If the data processor has decision-making powers or if the principal’s exertion of influence is limited, the contract data processor is considered the controller within the meaning of the Federal Data Protection Act. This is then deemed to be a transfer that requires separate justification.
It may be difficult to make a distinction in individual cases. Since supervisory authorities are rather critical of activities exceeding the mere provision of salary statements, it is paramount to review the individual case thoroughly.
- Justification of Transfer
If a case in which data are transferred is not a case of contract data processing, justification is required. A transfer of personnel data may be permitted based on a statutory regulation or the employees’ valid written consent.
At first glance, the employees’ consent may be the preferred choice, especially since standardized employment agreements often include such clauses.
However, such forms of consent rarely satisfy the strict requirements set out in § 4 a of the Federal Data Protection Act. The supervisory authorities and some legal scholars fundamentally doubt that consent given in the employment agreement, as required under § 4 a of the Federal Data Protection Act, actually can be based on “the free decision of the data subject.” This doubt was, however, countered by a recent decision (11 December 2014 – 8 AZR 1010/13) of the Federal Labor Court (BAG) that emphasized that employees do not lose their fundamental and personal rights when they enter into an employment relationship and are integrated into an establishment.
Besides, standardized clauses in employment agreements often do not satisfy the requirements for valid consent: for one, “informed consent” would have to include a sufficiently clear reference to the specific purpose of the data processing and in general to the consequences of refusing to grant consent. For another, the employee would need to have a real choice between granting and refusing consent. It is therefore (and owing to the necessary revocability of any consent with effect for the future) difficult to establish standardized processes in HR based on consent.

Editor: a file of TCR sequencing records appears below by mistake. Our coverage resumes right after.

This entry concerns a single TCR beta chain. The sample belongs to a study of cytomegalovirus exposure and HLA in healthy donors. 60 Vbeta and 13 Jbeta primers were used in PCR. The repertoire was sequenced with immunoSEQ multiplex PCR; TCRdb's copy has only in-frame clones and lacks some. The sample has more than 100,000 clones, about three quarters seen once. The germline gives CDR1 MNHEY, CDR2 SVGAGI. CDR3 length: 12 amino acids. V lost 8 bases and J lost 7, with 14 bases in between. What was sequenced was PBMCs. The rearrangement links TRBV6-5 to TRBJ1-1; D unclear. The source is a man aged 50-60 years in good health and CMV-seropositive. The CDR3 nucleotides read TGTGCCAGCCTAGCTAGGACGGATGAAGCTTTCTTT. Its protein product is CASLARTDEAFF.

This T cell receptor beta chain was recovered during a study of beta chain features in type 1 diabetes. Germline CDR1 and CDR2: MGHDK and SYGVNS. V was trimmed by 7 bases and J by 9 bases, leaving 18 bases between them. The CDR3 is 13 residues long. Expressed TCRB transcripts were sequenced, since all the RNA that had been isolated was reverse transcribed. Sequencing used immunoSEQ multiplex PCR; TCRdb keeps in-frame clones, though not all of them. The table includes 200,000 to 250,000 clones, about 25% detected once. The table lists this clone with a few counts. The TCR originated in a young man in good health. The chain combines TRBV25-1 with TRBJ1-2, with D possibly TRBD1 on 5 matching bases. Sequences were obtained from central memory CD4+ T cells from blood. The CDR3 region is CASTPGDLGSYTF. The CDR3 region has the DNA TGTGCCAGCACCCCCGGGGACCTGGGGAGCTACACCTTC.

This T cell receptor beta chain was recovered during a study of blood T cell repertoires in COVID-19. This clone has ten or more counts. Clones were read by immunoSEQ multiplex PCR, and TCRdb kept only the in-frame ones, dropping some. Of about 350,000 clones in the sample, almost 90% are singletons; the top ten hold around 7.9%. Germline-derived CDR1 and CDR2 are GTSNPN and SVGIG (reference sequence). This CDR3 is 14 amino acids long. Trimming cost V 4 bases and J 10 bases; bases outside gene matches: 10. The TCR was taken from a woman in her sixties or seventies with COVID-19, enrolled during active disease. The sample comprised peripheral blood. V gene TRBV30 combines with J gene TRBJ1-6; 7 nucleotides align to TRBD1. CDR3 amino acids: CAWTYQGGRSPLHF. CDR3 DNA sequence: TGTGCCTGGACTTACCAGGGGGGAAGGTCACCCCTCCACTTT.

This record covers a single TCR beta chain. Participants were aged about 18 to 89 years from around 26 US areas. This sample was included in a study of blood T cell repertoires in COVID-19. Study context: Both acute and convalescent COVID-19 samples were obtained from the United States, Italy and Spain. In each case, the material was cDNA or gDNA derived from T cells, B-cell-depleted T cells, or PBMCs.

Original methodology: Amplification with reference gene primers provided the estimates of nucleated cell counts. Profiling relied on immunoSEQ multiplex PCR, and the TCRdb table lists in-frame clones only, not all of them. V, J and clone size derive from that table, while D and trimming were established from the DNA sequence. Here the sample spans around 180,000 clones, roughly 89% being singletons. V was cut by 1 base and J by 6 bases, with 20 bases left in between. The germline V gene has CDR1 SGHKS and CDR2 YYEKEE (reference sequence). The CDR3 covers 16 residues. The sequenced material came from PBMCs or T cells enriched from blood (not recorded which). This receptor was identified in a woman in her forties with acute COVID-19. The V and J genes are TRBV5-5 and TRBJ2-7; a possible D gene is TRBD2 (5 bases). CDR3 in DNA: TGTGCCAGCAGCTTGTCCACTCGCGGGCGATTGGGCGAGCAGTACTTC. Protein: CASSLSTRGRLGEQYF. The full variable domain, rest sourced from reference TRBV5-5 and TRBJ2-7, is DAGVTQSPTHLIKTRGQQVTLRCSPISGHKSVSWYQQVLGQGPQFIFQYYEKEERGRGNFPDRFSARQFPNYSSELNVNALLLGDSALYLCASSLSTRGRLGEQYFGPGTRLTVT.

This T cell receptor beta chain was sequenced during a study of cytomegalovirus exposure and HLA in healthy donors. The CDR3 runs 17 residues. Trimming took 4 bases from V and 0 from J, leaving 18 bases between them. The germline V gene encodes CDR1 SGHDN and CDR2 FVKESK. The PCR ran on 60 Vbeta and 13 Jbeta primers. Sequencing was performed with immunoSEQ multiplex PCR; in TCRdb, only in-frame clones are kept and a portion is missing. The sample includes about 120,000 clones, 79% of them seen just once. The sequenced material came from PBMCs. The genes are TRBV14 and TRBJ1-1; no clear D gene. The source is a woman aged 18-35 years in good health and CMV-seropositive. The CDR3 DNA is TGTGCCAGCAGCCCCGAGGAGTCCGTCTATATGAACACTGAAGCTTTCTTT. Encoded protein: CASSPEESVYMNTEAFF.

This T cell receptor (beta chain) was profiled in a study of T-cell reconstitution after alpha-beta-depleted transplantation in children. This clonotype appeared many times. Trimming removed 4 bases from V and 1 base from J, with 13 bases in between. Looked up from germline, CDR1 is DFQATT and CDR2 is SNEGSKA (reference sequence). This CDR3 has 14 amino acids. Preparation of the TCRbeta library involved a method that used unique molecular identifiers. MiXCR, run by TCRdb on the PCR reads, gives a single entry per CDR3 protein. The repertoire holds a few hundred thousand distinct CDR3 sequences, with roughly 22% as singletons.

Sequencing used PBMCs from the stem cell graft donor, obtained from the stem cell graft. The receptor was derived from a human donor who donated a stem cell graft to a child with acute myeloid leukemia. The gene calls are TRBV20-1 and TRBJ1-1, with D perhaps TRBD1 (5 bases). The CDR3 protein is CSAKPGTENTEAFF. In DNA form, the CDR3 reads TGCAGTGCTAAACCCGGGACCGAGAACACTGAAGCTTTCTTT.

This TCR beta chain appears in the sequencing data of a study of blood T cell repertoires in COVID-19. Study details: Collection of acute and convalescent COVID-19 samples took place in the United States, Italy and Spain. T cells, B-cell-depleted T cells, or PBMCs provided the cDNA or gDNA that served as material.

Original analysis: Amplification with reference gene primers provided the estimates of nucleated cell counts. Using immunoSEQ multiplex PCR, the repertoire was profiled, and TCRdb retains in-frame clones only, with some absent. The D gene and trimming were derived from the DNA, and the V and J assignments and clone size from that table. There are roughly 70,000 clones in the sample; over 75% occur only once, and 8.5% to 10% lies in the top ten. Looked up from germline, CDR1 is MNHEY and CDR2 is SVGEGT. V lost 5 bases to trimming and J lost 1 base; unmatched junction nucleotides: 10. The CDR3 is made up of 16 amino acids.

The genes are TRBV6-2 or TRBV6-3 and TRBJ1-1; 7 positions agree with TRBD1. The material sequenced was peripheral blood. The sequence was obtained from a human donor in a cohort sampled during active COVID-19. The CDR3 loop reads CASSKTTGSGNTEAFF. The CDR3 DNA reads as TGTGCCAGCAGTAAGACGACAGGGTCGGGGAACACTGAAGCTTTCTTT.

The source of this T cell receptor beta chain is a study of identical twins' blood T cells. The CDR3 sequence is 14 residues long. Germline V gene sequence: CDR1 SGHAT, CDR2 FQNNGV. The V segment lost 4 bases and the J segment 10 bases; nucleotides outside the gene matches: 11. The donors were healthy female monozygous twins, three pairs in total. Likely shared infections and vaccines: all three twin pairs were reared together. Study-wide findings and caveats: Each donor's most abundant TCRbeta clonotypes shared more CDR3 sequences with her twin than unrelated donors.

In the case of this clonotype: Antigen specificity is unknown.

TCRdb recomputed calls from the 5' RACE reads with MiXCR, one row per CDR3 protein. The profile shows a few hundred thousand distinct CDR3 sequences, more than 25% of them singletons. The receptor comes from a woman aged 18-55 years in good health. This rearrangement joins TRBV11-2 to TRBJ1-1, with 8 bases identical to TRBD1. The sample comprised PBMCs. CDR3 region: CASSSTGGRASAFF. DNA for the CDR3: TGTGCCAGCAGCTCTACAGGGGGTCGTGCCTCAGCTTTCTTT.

- Statutory Regulations
Statutory regulations that may permit transfer are primarily to be found in the Federal Data Protection Act.´
- Necessary for the Employment Relationship
For the duration of the employment relationship, § 32 of the Federal Data Protection Act applies primarily. Accordingly, transfer is permissible if this is necessary for the decision on hiring, performing the employment contract or terminating the employment relationship.
It primarily relates to the legal relationship to the employer, meaning the contracting company. The purposes pursued by a company affiliated with the employer are generally irrelevant. Transferring employee data can thus only rarely be based on § 32 of the Federal Data Protection Act.
Exceptions are accepted if the employment relationship is already closely connected to the group at the time the agreement is concluded. A prime example is agreeing on a group-wide mobility clause: such a clause entitles the employer, for example, to transfer personnel data for the purpose of group-wide human resources management. This also applies to executive employees who were aware of the group structure and their positions’ group connection. This justifies the transfer of their personnel data for standard group incentive programs or performance evaluation and personnel development systems. Such group connection may be created even after the employment relationship has been established.